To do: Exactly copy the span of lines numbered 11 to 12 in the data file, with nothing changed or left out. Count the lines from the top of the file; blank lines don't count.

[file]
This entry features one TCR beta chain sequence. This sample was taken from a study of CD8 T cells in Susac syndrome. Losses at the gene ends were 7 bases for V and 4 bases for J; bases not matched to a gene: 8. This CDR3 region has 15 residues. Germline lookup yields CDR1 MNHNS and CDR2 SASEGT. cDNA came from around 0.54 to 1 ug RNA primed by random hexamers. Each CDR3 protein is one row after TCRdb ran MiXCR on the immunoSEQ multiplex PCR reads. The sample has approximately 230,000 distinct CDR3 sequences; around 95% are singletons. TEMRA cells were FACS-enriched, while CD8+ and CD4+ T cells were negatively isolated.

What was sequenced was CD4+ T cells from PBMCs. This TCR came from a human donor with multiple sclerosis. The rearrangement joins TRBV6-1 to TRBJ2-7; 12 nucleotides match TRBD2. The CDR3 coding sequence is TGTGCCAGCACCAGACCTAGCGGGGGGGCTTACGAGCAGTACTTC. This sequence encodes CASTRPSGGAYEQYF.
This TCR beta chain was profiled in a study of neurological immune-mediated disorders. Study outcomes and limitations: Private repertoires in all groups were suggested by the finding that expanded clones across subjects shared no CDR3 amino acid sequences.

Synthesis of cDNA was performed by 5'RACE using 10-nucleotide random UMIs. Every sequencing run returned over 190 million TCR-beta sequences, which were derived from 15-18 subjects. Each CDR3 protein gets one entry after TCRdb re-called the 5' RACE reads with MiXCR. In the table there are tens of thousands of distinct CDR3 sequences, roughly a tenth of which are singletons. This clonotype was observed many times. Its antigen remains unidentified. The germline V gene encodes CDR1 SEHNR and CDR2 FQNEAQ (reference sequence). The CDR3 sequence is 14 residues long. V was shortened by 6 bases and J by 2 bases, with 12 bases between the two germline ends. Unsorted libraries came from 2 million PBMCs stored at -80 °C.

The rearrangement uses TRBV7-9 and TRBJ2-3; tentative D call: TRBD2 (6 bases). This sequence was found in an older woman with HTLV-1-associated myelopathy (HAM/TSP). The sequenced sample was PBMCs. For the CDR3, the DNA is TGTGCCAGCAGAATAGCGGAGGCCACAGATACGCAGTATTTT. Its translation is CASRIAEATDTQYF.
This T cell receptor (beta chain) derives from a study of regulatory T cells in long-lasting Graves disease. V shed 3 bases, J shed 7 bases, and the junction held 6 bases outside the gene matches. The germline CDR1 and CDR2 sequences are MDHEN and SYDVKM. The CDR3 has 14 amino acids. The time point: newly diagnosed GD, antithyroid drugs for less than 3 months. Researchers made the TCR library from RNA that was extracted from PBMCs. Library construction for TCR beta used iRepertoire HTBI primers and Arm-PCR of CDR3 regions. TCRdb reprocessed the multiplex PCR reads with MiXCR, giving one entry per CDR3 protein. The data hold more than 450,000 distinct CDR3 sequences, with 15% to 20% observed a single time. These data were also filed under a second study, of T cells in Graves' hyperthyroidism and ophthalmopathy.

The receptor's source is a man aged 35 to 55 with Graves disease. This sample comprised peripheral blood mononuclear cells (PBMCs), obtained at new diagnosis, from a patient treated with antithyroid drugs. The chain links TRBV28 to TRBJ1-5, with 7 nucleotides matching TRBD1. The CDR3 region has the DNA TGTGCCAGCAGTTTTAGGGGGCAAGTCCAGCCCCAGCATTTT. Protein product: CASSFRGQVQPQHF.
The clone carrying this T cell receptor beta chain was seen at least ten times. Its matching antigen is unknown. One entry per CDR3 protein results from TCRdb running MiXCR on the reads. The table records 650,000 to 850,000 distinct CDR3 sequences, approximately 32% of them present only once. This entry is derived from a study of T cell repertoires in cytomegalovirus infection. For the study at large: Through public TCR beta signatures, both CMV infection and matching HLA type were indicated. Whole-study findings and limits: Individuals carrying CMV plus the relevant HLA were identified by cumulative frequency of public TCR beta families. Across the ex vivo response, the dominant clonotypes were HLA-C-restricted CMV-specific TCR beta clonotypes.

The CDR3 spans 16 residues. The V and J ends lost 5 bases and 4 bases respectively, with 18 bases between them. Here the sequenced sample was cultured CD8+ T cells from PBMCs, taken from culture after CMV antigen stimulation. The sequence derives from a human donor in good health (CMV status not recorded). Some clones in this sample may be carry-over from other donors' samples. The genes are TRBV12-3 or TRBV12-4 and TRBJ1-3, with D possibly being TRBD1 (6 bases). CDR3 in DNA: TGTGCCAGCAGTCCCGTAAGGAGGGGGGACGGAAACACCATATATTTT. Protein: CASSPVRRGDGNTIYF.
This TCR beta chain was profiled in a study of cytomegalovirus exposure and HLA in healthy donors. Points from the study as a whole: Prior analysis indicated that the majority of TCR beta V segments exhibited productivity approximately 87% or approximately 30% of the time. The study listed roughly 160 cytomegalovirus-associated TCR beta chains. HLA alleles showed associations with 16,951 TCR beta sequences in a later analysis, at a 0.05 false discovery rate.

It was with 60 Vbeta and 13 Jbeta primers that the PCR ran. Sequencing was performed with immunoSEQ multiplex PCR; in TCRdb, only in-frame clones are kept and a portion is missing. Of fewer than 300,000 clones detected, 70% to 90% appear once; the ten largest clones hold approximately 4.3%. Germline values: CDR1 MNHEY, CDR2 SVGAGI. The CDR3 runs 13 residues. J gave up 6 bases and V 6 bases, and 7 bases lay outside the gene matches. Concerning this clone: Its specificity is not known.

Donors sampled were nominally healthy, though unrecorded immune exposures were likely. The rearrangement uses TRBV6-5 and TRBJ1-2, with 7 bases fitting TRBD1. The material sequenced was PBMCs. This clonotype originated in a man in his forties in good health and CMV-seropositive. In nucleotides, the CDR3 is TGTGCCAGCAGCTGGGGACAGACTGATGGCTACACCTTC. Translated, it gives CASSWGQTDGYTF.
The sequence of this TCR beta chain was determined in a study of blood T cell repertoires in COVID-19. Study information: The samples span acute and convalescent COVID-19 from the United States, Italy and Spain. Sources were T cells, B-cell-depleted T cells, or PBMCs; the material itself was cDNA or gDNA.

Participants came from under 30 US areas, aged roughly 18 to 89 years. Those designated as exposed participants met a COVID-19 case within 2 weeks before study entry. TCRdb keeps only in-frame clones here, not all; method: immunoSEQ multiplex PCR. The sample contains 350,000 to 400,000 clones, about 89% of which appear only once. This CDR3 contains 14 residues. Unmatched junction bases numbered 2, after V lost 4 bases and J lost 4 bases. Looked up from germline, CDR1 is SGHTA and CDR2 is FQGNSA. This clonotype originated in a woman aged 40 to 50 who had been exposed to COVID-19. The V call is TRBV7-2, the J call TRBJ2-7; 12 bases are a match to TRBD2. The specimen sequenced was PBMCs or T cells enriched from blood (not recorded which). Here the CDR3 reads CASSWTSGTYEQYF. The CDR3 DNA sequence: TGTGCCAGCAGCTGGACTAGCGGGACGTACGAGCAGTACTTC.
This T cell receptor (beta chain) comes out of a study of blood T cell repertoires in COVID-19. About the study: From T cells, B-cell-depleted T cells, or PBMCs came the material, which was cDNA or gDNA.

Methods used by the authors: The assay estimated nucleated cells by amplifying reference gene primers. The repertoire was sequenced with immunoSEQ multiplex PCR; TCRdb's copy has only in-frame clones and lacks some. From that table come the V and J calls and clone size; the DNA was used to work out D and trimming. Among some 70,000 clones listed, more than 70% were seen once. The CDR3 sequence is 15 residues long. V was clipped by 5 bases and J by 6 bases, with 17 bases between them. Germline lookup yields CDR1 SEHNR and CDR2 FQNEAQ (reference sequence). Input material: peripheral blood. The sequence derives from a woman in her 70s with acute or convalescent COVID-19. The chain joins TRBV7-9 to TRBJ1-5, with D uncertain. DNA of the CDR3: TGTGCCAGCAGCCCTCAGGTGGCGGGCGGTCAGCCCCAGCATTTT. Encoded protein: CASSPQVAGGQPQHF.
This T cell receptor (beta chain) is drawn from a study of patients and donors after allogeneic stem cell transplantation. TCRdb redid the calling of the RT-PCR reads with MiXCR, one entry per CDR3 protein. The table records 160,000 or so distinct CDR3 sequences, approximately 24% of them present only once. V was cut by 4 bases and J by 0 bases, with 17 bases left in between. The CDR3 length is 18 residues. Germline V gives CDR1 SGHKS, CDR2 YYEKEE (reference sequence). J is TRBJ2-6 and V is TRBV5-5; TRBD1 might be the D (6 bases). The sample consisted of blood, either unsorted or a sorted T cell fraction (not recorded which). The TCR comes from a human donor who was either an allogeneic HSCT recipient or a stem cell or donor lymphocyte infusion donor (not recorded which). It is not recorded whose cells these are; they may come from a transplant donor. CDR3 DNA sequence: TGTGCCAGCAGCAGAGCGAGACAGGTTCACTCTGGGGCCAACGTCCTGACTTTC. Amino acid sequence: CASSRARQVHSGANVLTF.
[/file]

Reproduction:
It was with 60 Vbeta and 13 Jbeta primers that the PCR ran. Sequencing was performed with immunoSEQ multiplex PCR; in TCRdb, only in-frame clones are kept and a portion is missing. Of fewer than 300,000 clones detected, 70% to 90% appear once; the ten largest clones hold approximately 4.3%. Germline values: CDR1 MNHEY, CDR2 SVGAGI. The CDR3 runs 13 residues. J gave up 6 bases and V 6 bases, and 7 bases lay outside the gene matches. Concerning this clone: Its specificity is not known.

Donors sampled were nominally healthy, though unrecorded immune exposures were likely. The rearrangement uses TRBV6-5 and TRBJ1-2, with 7 bases fitting TRBD1. The material sequenced was PBMCs. This clonotype originated in a man in his forties in good health and CMV-seropositive. In nucleotides, the CDR3 is TGTGCCAGCAGCTGGGGACAGACTGATGGCTACACCTTC. Translated, it gives CASSWGQTDGYTF.